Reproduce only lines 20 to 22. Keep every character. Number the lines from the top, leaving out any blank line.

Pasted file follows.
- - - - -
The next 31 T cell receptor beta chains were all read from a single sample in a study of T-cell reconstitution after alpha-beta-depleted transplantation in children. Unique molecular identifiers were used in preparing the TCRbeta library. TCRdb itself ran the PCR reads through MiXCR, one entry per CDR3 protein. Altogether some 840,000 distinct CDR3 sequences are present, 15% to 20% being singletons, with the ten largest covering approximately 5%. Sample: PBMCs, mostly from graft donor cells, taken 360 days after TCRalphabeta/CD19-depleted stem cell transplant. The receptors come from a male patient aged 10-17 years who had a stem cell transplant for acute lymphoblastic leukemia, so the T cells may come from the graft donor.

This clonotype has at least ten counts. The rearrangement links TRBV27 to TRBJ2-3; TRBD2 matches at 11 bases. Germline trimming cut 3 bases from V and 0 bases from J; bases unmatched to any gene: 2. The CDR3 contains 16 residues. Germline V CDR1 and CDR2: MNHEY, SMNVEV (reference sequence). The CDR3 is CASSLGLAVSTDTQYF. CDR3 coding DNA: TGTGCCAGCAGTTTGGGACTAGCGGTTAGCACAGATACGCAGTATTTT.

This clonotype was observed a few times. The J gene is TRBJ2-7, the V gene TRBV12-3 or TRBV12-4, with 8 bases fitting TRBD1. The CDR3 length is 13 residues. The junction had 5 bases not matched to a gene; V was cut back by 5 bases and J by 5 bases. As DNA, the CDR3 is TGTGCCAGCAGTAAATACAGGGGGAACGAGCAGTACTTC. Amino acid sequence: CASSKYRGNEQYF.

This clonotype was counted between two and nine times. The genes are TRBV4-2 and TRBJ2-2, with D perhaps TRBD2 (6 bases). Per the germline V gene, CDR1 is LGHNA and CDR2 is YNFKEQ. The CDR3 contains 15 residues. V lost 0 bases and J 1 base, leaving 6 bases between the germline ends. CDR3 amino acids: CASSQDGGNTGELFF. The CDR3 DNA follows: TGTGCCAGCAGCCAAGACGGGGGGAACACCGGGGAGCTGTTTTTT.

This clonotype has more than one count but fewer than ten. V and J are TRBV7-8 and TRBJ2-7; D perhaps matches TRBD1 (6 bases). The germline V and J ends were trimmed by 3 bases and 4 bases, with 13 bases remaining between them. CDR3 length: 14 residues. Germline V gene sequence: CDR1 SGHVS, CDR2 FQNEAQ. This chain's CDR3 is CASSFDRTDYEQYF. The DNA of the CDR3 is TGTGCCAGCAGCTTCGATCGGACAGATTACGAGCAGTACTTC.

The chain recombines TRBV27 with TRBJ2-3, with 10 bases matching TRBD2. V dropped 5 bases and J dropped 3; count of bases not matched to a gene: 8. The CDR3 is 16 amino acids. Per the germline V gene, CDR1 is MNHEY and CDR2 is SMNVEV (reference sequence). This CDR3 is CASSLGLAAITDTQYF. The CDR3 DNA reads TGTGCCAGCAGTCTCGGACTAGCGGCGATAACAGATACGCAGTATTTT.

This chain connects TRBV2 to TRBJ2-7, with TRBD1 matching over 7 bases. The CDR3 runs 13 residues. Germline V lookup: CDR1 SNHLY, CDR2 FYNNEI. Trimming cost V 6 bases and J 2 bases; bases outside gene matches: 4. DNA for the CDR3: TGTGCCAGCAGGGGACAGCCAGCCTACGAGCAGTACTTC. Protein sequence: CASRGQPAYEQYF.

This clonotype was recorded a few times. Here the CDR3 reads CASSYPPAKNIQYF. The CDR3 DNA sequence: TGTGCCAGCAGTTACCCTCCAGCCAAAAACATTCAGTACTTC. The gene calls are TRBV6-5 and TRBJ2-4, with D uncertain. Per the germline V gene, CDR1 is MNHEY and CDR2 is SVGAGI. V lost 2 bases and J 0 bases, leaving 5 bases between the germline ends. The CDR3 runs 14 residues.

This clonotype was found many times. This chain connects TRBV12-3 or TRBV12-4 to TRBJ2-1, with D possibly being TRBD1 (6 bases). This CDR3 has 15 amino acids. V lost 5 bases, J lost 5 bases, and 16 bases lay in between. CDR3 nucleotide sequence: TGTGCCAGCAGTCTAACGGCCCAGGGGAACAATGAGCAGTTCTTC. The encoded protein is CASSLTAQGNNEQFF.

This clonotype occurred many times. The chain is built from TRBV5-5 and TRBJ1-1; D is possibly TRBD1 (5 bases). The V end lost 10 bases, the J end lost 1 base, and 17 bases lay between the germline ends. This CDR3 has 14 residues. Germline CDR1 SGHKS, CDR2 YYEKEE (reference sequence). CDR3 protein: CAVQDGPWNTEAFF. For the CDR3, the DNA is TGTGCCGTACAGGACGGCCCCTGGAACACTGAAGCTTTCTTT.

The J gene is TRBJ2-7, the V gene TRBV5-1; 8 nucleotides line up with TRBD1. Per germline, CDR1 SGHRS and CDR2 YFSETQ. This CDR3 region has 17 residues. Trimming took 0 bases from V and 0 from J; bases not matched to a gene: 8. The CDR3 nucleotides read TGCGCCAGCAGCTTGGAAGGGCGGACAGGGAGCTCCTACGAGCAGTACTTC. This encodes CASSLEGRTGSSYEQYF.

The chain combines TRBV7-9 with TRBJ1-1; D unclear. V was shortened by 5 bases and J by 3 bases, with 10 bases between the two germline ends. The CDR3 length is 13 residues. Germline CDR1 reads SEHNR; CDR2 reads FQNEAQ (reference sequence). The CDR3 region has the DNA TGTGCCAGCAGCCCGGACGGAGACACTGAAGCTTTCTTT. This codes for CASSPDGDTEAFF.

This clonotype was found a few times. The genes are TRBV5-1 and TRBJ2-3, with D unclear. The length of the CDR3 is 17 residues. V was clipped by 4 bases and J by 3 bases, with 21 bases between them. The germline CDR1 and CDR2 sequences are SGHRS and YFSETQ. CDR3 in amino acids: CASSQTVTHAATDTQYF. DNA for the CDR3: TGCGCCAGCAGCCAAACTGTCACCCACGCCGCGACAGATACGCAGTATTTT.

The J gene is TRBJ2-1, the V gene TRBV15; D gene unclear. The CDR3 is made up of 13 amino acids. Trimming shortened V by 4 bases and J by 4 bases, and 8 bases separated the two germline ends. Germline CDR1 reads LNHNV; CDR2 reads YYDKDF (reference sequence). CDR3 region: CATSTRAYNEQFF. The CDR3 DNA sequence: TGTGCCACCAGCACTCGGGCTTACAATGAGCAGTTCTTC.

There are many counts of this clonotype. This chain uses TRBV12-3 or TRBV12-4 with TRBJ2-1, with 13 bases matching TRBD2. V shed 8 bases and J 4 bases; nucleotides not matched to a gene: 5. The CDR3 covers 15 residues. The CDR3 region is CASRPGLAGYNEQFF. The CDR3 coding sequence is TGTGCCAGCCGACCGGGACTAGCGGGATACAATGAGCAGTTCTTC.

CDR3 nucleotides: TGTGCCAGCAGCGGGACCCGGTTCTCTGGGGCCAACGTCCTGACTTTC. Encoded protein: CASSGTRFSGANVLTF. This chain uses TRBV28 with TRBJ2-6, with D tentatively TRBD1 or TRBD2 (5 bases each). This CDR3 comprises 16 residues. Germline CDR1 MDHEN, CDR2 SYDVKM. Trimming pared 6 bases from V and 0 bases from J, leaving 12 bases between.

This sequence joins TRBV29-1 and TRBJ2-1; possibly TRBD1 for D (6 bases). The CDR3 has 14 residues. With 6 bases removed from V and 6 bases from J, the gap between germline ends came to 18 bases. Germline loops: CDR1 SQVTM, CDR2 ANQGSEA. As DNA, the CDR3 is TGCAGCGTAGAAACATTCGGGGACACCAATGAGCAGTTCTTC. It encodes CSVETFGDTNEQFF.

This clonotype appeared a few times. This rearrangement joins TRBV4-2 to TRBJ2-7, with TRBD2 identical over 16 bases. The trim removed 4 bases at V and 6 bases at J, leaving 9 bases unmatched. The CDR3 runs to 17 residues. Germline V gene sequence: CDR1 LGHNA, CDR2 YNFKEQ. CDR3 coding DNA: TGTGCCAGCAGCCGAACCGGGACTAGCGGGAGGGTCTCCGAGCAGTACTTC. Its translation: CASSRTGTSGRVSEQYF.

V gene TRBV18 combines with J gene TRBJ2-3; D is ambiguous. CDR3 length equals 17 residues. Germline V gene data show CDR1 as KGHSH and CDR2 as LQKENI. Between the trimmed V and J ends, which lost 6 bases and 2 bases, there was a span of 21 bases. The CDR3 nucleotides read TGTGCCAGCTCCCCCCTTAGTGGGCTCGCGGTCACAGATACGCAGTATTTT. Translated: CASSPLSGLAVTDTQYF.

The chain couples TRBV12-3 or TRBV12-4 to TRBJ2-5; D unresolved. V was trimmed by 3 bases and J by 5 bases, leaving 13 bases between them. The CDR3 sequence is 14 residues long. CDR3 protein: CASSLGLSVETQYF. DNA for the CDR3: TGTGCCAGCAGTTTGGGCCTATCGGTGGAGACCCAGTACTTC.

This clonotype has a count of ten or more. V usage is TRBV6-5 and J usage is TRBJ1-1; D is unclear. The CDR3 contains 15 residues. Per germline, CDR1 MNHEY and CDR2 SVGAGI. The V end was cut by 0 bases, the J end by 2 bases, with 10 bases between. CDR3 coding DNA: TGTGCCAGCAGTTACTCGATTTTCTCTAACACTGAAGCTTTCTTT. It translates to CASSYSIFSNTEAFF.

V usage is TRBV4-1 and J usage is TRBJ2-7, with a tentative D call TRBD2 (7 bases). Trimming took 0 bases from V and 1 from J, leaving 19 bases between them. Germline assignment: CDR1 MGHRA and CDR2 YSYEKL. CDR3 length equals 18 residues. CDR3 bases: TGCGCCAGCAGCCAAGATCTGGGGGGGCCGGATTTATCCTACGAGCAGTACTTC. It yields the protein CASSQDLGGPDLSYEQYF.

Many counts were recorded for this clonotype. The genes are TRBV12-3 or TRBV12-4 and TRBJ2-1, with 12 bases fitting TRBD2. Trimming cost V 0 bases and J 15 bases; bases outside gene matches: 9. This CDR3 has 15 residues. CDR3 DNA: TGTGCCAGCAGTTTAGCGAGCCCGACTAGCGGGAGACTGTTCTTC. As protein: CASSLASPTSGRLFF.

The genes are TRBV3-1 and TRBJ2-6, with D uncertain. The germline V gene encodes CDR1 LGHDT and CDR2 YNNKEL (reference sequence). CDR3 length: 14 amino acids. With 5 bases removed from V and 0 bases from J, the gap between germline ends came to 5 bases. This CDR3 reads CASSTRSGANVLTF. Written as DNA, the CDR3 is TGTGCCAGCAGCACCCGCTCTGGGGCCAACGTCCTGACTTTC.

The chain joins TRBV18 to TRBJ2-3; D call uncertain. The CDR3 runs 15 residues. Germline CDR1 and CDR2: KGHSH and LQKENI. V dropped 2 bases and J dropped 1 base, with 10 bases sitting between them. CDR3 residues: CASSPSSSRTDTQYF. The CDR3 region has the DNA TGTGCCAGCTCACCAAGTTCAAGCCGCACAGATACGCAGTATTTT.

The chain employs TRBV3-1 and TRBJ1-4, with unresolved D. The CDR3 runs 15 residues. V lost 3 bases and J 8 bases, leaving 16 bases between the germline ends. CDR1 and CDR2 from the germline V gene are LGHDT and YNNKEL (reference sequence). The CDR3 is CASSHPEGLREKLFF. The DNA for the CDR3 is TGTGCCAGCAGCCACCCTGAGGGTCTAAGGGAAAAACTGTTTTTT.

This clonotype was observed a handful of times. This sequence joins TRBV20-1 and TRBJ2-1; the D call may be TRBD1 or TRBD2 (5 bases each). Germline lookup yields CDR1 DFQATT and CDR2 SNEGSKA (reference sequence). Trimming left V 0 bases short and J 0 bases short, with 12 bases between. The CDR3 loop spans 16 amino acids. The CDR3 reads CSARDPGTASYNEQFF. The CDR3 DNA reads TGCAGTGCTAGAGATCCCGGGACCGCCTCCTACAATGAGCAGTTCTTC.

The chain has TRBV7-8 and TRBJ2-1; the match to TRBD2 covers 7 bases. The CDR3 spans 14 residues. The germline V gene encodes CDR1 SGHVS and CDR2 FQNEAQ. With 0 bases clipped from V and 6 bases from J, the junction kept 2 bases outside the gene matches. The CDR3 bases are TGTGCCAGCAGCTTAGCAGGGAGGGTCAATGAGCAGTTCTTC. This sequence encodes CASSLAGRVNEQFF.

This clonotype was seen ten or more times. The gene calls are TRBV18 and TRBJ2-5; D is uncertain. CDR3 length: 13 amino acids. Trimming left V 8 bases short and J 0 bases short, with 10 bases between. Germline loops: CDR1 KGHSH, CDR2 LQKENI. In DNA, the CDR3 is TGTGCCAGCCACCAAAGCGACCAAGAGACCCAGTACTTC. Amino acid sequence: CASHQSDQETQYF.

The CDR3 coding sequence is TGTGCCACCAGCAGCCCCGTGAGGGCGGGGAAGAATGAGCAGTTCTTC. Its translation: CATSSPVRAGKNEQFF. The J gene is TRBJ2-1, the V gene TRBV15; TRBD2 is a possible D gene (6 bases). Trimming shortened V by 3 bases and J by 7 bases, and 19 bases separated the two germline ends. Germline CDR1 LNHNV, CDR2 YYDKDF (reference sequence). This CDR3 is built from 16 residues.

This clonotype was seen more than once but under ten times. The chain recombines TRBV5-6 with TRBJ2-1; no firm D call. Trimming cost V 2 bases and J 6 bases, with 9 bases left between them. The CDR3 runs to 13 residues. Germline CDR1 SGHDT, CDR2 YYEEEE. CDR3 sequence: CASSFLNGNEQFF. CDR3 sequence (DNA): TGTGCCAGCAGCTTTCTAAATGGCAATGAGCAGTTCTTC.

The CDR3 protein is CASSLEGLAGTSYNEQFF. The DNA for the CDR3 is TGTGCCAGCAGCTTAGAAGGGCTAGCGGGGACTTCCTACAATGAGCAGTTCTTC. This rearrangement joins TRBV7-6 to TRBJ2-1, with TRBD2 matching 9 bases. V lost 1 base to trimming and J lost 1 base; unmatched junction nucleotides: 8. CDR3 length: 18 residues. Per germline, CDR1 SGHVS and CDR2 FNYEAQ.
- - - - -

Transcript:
The chain couples TRBV12-3 or TRBV12-4 to TRBJ2-5; D unresolved. V was trimmed by 3 bases and J by 5 bases, leaving 13 bases between them. The CDR3 sequence is 14 residues long. CDR3 protein: CASSLGLSVETQYF. DNA for the CDR3: TGTGCCAGCAGTTTGGGCCTATCGGTGGAGACCCAGTACTTC.

This clonotype has a count of ten or more. V usage is TRBV6-5 and J usage is TRBJ1-1; D is unclear. The CDR3 contains 15 residues. Per germline, CDR1 MNHEY and CDR2 SVGAGI. The V end was cut by 0 bases, the J end by 2 bases, with 10 bases between. CDR3 coding DNA: TGTGCCAGCAGTTACTCGATTTTCTCTAACACTGAAGCTTTCTTT. It translates to CASSYSIFSNTEAFF.

V usage is TRBV4-1 and J usage is TRBJ2-7, with a tentative D call TRBD2 (7 bases). Trimming took 0 bases from V and 1 from J, leaving 19 bases between them. Germline assignment: CDR1 MGHRA and CDR2 YSYEKL. CDR3 length equals 18 residues. CDR3 bases: TGCGCCAGCAGCCAAGATCTGGGGGGGCCGGATTTATCCTACGAGCAGTACTTC. It yields the protein CASSQDLGGPDLSYEQYF.